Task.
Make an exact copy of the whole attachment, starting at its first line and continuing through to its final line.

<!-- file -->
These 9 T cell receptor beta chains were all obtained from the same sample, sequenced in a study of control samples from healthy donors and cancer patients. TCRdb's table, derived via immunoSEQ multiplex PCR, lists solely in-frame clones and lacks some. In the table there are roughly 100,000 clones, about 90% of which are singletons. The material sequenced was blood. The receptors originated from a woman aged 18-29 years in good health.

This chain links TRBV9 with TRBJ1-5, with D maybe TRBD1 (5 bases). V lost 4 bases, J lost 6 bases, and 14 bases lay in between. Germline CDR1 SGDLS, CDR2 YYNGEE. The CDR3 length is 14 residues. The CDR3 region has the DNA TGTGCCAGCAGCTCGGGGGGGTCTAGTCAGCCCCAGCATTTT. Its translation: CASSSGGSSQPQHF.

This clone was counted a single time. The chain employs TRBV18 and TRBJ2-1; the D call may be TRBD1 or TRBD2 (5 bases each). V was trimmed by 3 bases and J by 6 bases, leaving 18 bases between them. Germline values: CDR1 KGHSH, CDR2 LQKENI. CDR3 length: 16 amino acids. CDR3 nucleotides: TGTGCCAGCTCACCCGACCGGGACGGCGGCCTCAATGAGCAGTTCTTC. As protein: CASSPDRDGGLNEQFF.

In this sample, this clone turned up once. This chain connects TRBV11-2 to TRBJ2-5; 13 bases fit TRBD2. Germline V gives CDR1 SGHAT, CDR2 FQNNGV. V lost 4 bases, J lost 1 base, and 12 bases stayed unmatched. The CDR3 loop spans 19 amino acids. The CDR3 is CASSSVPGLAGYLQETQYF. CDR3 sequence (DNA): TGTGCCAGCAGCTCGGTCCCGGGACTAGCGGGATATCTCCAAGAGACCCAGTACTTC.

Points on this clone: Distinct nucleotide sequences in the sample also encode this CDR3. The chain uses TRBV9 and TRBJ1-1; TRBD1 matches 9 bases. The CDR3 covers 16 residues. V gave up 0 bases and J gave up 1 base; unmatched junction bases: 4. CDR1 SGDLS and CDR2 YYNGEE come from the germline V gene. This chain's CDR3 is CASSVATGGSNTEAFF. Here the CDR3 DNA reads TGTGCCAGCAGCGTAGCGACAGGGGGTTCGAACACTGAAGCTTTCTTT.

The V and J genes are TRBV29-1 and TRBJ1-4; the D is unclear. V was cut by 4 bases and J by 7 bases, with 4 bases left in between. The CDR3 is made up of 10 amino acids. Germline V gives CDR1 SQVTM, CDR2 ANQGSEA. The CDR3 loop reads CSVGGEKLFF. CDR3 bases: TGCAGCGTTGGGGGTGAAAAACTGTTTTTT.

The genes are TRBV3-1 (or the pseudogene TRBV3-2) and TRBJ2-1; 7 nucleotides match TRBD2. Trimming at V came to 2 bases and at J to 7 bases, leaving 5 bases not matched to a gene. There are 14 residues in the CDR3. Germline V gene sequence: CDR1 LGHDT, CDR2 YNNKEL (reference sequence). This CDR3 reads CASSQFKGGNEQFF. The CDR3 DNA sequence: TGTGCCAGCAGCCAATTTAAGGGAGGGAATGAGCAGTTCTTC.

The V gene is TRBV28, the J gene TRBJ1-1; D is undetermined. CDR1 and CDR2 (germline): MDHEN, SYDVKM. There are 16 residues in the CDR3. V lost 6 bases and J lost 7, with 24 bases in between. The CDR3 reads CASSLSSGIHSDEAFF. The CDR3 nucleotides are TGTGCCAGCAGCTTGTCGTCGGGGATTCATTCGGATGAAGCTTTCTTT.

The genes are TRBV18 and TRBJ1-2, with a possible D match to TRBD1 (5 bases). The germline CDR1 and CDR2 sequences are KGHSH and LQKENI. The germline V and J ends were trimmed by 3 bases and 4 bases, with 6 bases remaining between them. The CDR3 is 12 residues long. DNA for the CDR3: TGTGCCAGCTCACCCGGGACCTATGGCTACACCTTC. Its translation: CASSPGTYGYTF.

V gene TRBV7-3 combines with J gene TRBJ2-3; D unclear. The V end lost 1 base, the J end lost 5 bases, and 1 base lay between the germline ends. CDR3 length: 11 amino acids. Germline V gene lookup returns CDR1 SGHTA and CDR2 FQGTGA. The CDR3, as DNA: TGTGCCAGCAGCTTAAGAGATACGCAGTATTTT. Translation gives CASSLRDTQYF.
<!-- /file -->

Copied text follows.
These 9 T cell receptor beta chains were all obtained from the same sample, sequenced in a study of control samples from healthy donors and cancer patients. TCRdb's table, derived via immunoSEQ multiplex PCR, lists solely in-frame clones and lacks some. In the table there are roughly 100,000 clones, about 90% of which are singletons. The material sequenced was blood. The receptors originated from a woman aged 18-29 years in good health.

This chain links TRBV9 with TRBJ1-5, with D maybe TRBD1 (5 bases). V lost 4 bases, J lost 6 bases, and 14 bases lay in between. Germline CDR1 SGDLS, CDR2 YYNGEE. The CDR3 length is 14 residues. The CDR3 region has the DNA TGTGCCAGCAGCTCGGGGGGGTCTAGTCAGCCCCAGCATTTT. Its translation: CASSSGGSSQPQHF.

This clone was counted a single time. The chain employs TRBV18 and TRBJ2-1; the D call may be TRBD1 or TRBD2 (5 bases each). V was trimmed by 3 bases and J by 6 bases, leaving 18 bases between them. Germline values: CDR1 KGHSH, CDR2 LQKENI. CDR3 length: 16 amino acids. CDR3 nucleotides: TGTGCCAGCTCACCCGACCGGGACGGCGGCCTCAATGAGCAGTTCTTC. As protein: CASSPDRDGGLNEQFF.

In this sample, this clone turned up once. This chain connects TRBV11-2 to TRBJ2-5; 13 bases fit TRBD2. Germline V gives CDR1 SGHAT, CDR2 FQNNGV. V lost 4 bases, J lost 1 base, and 12 bases stayed unmatched. The CDR3 loop spans 19 amino acids. The CDR3 is CASSSVPGLAGYLQETQYF. CDR3 sequence (DNA): TGTGCCAGCAGCTCGGTCCCGGGACTAGCGGGATATCTCCAAGAGACCCAGTACTTC.

Points on this clone: Distinct nucleotide sequences in the sample also encode this CDR3. The chain uses TRBV9 and TRBJ1-1; TRBD1 matches 9 bases. The CDR3 covers 16 residues. V gave up 0 bases and J gave up 1 base; unmatched junction bases: 4. CDR1 SGDLS and CDR2 YYNGEE come from the germline V gene. This chain's CDR3 is CASSVATGGSNTEAFF. Here the CDR3 DNA reads TGTGCCAGCAGCGTAGCGACAGGGGGTTCGAACACTGAAGCTTTCTTT.

The V and J genes are TRBV29-1 and TRBJ1-4; the D is unclear. V was cut by 4 bases and J by 7 bases, with 4 bases left in between. The CDR3 is made up of 10 amino acids. Germline V gives CDR1 SQVTM, CDR2 ANQGSEA. The CDR3 loop reads CSVGGEKLFF. CDR3 bases: TGCAGCGTTGGGGGTGAAAAACTGTTTTTT.

The genes are TRBV3-1 (or the pseudogene TRBV3-2) and TRBJ2-1; 7 nucleotides match TRBD2. Trimming at V came to 2 bases and at J to 7 bases, leaving 5 bases not matched to a gene. There are 14 residues in the CDR3. Germline V gene sequence: CDR1 LGHDT, CDR2 YNNKEL (reference sequence). This CDR3 reads CASSQFKGGNEQFF. The CDR3 DNA sequence: TGTGCCAGCAGCCAATTTAAGGGAGGGAATGAGCAGTTCTTC.

The V gene is TRBV28, the J gene TRBJ1-1; D is undetermined. CDR1 and CDR2 (germline): MDHEN, SYDVKM. There are 16 residues in the CDR3. V lost 6 bases and J lost 7, with 24 bases in between. The CDR3 reads CASSLSSGIHSDEAFF. The CDR3 nucleotides are TGTGCCAGCAGCTTGTCGTCGGGGATTCATTCGGATGAAGCTTTCTTT.

The genes are TRBV18 and TRBJ1-2, with a possible D match to TRBD1 (5 bases). The germline CDR1 and CDR2 sequences are KGHSH and LQKENI. The germline V and J ends were trimmed by 3 bases and 4 bases, with 6 bases remaining between them. The CDR3 is 12 residues long. DNA for the CDR3: TGTGCCAGCTCACCCGGGACCTATGGCTACACCTTC. Its translation: CASSPGTYGYTF.

V gene TRBV7-3 combines with J gene TRBJ2-3; D unclear. The V end lost 1 base, the J end lost 5 bases, and 1 base lay between the germline ends. CDR3 length: 11 amino acids. Germline V gene lookup returns CDR1 SGHTA and CDR2 FQGTGA. The CDR3, as DNA: TGTGCCAGCAGCTTAAGAGATACGCAGTATTTT. Translation gives CASSLRDTQYF.